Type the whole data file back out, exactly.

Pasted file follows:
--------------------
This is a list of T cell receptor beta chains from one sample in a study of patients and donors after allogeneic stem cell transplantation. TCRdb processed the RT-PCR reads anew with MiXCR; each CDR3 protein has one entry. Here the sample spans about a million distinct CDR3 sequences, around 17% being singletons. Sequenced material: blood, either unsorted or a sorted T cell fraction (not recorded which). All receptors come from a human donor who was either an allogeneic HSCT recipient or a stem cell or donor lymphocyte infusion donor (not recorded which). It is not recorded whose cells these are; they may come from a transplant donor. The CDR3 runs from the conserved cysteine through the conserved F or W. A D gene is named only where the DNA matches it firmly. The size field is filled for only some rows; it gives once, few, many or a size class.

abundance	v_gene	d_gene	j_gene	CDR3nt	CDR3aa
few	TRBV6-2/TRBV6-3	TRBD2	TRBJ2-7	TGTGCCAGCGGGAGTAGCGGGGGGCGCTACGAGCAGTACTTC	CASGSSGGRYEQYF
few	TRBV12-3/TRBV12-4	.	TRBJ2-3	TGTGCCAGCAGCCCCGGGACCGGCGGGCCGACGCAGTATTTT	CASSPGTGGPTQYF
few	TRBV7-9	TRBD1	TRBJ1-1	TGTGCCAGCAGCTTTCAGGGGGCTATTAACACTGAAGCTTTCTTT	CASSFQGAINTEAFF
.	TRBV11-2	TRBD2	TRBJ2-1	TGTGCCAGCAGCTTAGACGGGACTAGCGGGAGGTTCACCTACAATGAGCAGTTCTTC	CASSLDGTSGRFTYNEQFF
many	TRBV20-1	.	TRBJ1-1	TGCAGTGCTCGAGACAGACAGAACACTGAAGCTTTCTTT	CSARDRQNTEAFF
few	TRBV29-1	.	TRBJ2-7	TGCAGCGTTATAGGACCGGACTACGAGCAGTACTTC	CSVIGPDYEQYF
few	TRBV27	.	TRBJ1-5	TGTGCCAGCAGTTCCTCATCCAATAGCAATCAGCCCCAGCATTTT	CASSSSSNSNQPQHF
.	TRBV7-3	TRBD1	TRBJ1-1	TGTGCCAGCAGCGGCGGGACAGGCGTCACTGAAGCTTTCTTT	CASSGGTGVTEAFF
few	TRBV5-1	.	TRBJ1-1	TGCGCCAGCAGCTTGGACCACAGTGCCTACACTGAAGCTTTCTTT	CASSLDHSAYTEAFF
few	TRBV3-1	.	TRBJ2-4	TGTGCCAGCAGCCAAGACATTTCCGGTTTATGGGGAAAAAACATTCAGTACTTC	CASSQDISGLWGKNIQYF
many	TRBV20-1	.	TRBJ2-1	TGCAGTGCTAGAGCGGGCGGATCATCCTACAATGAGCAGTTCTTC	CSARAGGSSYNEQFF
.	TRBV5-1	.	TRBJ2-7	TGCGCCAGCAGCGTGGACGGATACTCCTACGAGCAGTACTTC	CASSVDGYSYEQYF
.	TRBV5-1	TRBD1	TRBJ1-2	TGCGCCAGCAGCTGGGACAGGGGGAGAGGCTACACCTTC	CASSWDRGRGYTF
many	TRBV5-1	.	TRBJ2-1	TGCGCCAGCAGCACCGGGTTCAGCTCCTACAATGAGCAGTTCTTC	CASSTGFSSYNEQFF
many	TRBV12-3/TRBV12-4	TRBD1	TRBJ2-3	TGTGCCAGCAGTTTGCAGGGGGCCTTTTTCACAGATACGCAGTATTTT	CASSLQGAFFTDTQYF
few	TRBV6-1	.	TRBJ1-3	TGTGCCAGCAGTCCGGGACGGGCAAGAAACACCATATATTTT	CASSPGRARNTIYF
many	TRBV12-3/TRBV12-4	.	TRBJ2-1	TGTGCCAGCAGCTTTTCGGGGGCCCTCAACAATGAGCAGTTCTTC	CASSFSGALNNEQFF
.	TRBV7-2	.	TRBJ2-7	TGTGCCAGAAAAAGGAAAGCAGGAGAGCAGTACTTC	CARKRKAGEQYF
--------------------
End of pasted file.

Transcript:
This is a list of T cell receptor beta chains from one sample in a study of patients and donors after allogeneic stem cell transplantation. TCRdb processed the RT-PCR reads anew with MiXCR; each CDR3 protein has one entry. Here the sample spans about a million distinct CDR3 sequences, around 17% being singletons. Sequenced material: blood, either unsorted or a sorted T cell fraction (not recorded which). All receptors come from a human donor who was either an allogeneic HSCT recipient or a stem cell or donor lymphocyte infusion donor (not recorded which). It is not recorded whose cells these are; they may come from a transplant donor. The CDR3 runs from the conserved cysteine through the conserved F or W. A D gene is named only where the DNA matches it firmly. The size field is filled for only some rows; it gives once, few, many or a size class.

abundance	v_gene	d_gene	j_gene	CDR3nt	CDR3aa
few	TRBV6-2/TRBV6-3	TRBD2	TRBJ2-7	TGTGCCAGCGGGAGTAGCGGGGGGCGCTACGAGCAGTACTTC	CASGSSGGRYEQYF
few	TRBV12-3/TRBV12-4	.	TRBJ2-3	TGTGCCAGCAGCCCCGGGACCGGCGGGCCGACGCAGTATTTT	CASSPGTGGPTQYF
few	TRBV7-9	TRBD1	TRBJ1-1	TGTGCCAGCAGCTTTCAGGGGGCTATTAACACTGAAGCTTTCTTT	CASSFQGAINTEAFF
.	TRBV11-2	TRBD2	TRBJ2-1	TGTGCCAGCAGCTTAGACGGGACTAGCGGGAGGTTCACCTACAATGAGCAGTTCTTC	CASSLDGTSGRFTYNEQFF
many	TRBV20-1	.	TRBJ1-1	TGCAGTGCTCGAGACAGACAGAACACTGAAGCTTTCTTT	CSARDRQNTEAFF
few	TRBV29-1	.	TRBJ2-7	TGCAGCGTTATAGGACCGGACTACGAGCAGTACTTC	CSVIGPDYEQYF
few	TRBV27	.	TRBJ1-5	TGTGCCAGCAGTTCCTCATCCAATAGCAATCAGCCCCAGCATTTT	CASSSSSNSNQPQHF
.	TRBV7-3	TRBD1	TRBJ1-1	TGTGCCAGCAGCGGCGGGACAGGCGTCACTGAAGCTTTCTTT	CASSGGTGVTEAFF
few	TRBV5-1	.	TRBJ1-1	TGCGCCAGCAGCTTGGACCACAGTGCCTACACTGAAGCTTTCTTT	CASSLDHSAYTEAFF
few	TRBV3-1	.	TRBJ2-4	TGTGCCAGCAGCCAAGACATTTCCGGTTTATGGGGAAAAAACATTCAGTACTTC	CASSQDISGLWGKNIQYF
many	TRBV20-1	.	TRBJ2-1	TGCAGTGCTAGAGCGGGCGGATCATCCTACAATGAGCAGTTCTTC	CSARAGGSSYNEQFF
.	TRBV5-1	.	TRBJ2-7	TGCGCCAGCAGCGTGGACGGATACTCCTACGAGCAGTACTTC	CASSVDGYSYEQYF
.	TRBV5-1	TRBD1	TRBJ1-2	TGCGCCAGCAGCTGGGACAGGGGGAGAGGCTACACCTTC	CASSWDRGRGYTF
many	TRBV5-1	.	TRBJ2-1	TGCGCCAGCAGCACCGGGTTCAGCTCCTACAATGAGCAGTTCTTC	CASSTGFSSYNEQFF
many	TRBV12-3/TRBV12-4	TRBD1	TRBJ2-3	TGTGCCAGCAGTTTGCAGGGGGCCTTTTTCACAGATACGCAGTATTTT	CASSLQGAFFTDTQYF
few	TRBV6-1	.	TRBJ1-3	TGTGCCAGCAGTCCGGGACGGGCAAGAAACACCATATATTTT	CASSPGRARNTIYF
many	TRBV12-3/TRBV12-4	.	TRBJ2-1	TGTGCCAGCAGCTTTTCGGGGGCCCTCAACAATGAGCAGTTCTTC	CASSFSGALNNEQFF
.	TRBV7-2	.	TRBJ2-7	TGTGCCAGAAAAAGGAAAGCAGGAGAGCAGTACTTC	CARKRKAGEQYF